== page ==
Death to cyberpunk! Long live the new flesh!
When I read Neuromancer at sixteen I was completely unprepared for it. Its dense prose, mystifying imagery and hard-boiled aesthetic bypassed my analytical circuits—where much of the science fiction I’d previously read had settled nicely, in a somewhat detached realm of ideas and thought experiments—and rushed directly to my limbic system. The text seemed to download itself directly into my amygdala, and it wasn’t an enjoyable process. In fact, I almost gave up on it several times.
The novel was too stylized, too ambiguous, too saturated in every way—and too discontinuous from the science fiction I’d experienced before.
But I couldn’t get it out of my system.
If it’s true, as Alain de Botton has written, that “Most of what makes a book ‘good’ is that we are reading it at the right moment for us,” then maybe this wasn’t the ideal moment for me to have read James Gleick’s latest book, Time Travel: A History. On the whole, though, I did have a good time.
There’s much to commend. Gleick guides us on a fascinating survey of cultural attitudes towards time and how those have changed over time. He also recaps key scientific ideas about the physics of time and its most intriguing philosophical conundrums—such as the question of whether it actually exists. And, as promised by the book’s title, Gleick covers examples of time travel as depicted in literature and film, with particular emphasis on genre classics and enduring time travel tropes.
But this isn’t really a history of time travel, in the sense of charting the idea from its inception to recent instances. Nor is it a cultural history that uses time travel to probe social anxieties and trends, though there is some of that. Instead, Gleick’s book is a potpourri. Ideas are presented in a sequence that some may call adventurous and others will deem haphazard; some of Gleick’s book and film discussions outstay their welcome; and perhaps most surprisingly for a largely expository work, the prose is deliberately stylized, with healthy doses of attitude and editorializing throughout.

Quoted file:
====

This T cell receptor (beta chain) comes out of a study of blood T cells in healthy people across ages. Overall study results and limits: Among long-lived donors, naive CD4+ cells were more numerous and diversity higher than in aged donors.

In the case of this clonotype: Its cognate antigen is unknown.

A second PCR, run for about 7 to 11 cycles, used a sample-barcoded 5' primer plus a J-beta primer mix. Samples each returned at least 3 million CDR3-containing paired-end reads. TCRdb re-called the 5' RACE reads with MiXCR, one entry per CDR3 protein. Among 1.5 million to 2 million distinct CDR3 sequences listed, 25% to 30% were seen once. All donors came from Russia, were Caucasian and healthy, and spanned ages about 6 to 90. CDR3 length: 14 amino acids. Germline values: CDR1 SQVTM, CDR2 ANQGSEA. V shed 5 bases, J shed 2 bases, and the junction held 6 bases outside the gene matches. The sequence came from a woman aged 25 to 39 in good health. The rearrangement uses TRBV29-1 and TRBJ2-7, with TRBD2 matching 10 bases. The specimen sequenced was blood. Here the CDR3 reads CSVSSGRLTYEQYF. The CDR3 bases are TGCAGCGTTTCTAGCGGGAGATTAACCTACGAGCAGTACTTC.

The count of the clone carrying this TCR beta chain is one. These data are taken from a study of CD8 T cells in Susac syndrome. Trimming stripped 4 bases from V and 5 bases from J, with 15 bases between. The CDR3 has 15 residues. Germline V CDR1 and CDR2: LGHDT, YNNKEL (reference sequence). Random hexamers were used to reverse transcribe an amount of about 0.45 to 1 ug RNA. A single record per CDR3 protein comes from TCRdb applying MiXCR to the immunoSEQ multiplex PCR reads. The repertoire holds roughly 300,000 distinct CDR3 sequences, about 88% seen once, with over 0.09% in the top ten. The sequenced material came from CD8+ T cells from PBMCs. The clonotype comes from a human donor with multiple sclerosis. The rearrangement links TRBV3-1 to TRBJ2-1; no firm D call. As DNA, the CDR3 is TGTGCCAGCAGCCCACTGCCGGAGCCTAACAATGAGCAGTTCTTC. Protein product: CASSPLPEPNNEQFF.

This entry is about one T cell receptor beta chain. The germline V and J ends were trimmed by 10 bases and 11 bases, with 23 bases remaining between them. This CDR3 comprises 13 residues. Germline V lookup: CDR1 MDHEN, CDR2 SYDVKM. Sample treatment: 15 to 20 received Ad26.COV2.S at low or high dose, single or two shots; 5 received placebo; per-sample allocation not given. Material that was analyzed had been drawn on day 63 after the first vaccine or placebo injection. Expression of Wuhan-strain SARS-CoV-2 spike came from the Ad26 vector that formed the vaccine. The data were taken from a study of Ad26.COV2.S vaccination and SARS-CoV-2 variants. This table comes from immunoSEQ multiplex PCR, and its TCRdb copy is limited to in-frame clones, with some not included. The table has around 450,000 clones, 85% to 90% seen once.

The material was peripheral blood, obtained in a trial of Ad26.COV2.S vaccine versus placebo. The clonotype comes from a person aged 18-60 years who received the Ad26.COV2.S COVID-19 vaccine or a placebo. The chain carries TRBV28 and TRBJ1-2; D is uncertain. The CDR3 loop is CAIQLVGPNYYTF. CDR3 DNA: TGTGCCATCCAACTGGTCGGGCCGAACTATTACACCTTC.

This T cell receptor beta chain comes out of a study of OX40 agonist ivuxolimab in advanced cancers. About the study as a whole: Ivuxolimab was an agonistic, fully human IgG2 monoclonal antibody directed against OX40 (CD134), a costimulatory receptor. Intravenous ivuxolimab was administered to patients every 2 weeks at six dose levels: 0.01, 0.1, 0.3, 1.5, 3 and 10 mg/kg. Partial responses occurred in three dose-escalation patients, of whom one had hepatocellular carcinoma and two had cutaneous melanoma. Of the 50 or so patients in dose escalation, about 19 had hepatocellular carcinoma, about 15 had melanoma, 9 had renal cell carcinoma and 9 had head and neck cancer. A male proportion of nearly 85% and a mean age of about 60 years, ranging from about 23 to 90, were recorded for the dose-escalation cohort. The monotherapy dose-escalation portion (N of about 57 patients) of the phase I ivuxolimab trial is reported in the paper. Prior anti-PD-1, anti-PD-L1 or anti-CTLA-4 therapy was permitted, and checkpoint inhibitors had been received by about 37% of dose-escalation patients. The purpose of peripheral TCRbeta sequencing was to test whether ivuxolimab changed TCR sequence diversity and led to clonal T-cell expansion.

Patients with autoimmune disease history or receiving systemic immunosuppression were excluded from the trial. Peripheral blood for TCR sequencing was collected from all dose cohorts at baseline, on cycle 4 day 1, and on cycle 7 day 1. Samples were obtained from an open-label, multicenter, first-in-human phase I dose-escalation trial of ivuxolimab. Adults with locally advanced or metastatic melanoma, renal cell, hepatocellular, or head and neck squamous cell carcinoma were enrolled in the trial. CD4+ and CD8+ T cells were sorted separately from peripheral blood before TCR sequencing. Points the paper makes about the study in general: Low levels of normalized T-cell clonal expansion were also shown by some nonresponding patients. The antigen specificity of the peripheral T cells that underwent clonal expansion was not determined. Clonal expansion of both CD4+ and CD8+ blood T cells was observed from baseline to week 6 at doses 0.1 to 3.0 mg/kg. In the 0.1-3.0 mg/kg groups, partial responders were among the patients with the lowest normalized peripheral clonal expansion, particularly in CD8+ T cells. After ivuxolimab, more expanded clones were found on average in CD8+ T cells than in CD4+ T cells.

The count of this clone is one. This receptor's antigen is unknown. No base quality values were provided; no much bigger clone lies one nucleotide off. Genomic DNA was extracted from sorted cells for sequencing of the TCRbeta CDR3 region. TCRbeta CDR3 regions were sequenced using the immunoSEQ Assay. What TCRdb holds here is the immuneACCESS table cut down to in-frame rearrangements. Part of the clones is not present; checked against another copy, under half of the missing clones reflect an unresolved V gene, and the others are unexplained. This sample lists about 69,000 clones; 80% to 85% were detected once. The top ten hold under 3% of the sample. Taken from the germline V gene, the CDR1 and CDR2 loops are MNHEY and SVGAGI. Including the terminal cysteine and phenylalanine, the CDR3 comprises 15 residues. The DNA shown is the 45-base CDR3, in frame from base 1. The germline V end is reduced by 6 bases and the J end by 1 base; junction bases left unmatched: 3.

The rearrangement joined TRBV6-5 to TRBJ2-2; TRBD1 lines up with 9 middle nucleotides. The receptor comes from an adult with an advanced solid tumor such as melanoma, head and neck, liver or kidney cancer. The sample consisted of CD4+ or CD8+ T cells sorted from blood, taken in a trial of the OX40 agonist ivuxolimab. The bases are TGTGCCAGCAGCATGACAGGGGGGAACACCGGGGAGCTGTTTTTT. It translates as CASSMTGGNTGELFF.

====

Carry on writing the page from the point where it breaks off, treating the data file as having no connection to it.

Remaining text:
A friend of mine who had never watched Star Trek in any form recently decided—my endless nagging may have contributed—to check out The Next Generation. Halfway through season two he asked me, “Why do the characters start each episode acting like none of the previous episodes ever happened?”
For our purposes that’s a good definition of the “reset button.” (Some might say it’s a “soft” version of the reset button. The “hard” version would be instances of timeline modification that actually erase the events we’ve seen, or something equivalent. Star Trek: Voyager was often accused of both types of resets—more on that below.) Accustomed to modern serialized shows like Game of Thrones, The Walking Dead, Orphan Black and Breaking Bad, the fact that, for example, Picard could uncover a conspiracy at the highest levels of Starfleet (“Conspiracy”), or Counselor Troi could become pregnant with an alien (“The Child”), or Data could be “possessed” by an egomaniacal scientist (“The Schizoid Man”) and then never again address these experiences, was both perplexing and frustrating for my friend.
And yet TNG remains a beloved series, one that’s been painstakingly re-mastered and released in Blu-ray (2012-2015), and will surely be much celebrated next year, during its thirtieth anniversary.
Could the reset button be a contributing factor to the show’s success?